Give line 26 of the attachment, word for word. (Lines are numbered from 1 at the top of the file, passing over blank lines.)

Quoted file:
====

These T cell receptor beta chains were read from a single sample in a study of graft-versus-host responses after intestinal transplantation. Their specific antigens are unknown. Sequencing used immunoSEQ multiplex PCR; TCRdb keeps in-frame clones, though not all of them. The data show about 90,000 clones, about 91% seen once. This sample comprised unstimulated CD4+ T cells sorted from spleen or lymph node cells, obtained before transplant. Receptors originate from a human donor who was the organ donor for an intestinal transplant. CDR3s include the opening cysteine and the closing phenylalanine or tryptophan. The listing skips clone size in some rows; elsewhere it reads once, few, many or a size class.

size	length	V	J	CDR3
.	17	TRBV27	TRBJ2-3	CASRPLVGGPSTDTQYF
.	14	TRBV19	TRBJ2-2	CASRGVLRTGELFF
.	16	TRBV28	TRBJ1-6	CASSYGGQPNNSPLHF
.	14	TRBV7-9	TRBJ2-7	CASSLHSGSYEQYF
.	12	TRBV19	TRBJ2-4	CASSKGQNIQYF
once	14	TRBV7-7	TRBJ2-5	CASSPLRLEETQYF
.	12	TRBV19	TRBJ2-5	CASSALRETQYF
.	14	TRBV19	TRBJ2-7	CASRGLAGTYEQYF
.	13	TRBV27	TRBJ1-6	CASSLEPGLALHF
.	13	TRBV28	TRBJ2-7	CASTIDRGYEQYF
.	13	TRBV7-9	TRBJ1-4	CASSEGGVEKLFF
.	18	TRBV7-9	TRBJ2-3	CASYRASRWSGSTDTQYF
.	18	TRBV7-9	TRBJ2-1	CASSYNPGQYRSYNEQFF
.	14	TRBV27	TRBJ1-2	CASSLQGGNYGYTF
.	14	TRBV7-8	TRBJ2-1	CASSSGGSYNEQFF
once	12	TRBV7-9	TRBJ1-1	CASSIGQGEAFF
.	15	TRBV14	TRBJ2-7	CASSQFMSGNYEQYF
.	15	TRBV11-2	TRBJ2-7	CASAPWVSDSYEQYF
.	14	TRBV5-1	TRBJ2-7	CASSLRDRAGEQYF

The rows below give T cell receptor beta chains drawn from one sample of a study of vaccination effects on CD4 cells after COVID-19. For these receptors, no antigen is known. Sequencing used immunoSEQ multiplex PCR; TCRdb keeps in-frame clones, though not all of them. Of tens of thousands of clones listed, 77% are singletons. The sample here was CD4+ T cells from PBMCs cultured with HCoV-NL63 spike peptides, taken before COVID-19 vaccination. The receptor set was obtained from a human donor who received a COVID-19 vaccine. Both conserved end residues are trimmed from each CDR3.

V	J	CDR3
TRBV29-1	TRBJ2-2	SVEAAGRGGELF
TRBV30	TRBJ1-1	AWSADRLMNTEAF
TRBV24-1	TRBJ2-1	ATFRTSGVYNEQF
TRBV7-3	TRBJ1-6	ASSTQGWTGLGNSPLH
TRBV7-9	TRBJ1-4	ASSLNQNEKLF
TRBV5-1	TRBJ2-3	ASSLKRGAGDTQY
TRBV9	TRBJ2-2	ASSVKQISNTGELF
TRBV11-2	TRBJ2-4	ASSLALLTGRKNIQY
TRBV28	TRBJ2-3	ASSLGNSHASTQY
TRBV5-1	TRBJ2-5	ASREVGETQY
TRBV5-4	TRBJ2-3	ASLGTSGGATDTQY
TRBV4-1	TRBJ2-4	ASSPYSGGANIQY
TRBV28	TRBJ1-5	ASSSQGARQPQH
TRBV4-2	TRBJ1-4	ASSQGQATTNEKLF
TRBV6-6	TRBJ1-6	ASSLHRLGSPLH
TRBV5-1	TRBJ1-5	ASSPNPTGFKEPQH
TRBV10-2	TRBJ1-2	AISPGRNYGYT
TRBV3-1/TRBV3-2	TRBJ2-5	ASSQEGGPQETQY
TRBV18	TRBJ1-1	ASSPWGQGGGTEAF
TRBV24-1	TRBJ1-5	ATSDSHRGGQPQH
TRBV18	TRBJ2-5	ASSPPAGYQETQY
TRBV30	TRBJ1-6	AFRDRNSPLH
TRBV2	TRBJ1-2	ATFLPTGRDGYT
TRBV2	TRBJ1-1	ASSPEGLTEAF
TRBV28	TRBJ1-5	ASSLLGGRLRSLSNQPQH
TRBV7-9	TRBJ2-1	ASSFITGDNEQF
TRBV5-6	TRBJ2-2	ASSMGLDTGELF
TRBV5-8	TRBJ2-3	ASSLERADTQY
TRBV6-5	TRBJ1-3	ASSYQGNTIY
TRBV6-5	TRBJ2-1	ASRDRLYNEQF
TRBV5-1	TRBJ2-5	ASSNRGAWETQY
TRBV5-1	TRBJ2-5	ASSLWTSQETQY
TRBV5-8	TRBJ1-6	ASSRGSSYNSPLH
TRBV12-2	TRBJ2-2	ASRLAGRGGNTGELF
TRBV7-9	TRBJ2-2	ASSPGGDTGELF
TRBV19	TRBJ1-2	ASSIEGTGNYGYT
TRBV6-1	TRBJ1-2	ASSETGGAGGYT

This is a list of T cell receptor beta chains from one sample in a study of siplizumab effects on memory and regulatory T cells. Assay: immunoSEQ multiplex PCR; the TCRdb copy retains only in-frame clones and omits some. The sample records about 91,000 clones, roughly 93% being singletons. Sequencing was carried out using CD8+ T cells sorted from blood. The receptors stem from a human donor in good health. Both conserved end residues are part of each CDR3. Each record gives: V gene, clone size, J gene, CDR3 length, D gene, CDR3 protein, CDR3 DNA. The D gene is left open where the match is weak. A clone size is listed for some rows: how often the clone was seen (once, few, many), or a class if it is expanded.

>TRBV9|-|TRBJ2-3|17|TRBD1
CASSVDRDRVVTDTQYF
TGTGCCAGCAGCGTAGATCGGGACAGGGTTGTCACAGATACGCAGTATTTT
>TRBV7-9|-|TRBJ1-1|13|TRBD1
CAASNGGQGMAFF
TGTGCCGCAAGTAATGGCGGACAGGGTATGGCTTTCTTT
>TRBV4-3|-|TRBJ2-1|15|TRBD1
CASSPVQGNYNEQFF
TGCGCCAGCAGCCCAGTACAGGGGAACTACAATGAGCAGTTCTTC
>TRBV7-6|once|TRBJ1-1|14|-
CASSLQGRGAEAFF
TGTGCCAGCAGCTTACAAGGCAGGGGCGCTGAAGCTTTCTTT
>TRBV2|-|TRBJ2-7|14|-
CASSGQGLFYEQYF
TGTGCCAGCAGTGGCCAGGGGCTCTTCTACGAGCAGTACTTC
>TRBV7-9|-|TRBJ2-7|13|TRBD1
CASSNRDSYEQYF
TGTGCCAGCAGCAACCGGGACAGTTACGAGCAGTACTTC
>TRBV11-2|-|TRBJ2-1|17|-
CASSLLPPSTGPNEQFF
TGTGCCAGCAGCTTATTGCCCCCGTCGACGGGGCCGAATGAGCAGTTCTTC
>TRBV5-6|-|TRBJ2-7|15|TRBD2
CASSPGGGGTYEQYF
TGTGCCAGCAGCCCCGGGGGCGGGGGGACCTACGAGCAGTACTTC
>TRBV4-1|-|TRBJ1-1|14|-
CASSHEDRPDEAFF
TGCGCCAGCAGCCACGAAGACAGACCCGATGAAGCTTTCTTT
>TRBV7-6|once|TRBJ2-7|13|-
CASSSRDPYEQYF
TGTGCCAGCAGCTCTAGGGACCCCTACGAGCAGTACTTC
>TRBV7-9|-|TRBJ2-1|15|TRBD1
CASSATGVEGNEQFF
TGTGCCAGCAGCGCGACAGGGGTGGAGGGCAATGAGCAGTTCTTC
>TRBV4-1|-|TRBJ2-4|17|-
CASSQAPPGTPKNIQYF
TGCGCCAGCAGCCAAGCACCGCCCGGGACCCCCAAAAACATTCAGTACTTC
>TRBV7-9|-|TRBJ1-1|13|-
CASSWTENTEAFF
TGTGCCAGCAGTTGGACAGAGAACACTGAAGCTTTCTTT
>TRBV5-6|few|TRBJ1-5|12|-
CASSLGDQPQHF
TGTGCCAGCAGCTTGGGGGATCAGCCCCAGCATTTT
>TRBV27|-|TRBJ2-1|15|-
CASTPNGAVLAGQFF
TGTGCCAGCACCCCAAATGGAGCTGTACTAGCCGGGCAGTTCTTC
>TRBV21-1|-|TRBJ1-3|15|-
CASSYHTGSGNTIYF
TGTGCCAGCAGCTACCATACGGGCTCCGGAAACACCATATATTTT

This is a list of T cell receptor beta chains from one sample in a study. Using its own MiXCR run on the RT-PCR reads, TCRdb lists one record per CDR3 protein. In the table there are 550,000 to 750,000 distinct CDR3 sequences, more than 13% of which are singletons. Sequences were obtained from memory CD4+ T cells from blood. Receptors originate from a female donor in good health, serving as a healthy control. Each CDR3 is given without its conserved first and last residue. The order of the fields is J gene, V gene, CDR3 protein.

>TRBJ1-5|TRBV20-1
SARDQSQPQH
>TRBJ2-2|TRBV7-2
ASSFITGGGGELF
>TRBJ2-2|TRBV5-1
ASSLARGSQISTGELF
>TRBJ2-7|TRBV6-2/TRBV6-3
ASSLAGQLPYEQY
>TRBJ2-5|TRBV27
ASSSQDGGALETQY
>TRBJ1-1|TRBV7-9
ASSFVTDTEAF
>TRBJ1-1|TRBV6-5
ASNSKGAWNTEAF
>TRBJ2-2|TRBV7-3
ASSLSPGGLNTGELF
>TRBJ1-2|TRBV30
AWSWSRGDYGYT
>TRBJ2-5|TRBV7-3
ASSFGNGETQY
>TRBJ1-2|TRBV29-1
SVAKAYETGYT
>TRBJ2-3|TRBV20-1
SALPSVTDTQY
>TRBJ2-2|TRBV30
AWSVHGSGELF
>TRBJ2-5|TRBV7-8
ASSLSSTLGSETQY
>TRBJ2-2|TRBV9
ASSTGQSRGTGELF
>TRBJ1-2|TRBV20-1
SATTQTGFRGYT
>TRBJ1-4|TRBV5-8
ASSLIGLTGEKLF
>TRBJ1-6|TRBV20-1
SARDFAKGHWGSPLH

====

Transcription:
TRBV24-1	TRBJ2-1	ATFRTSGVYNEQF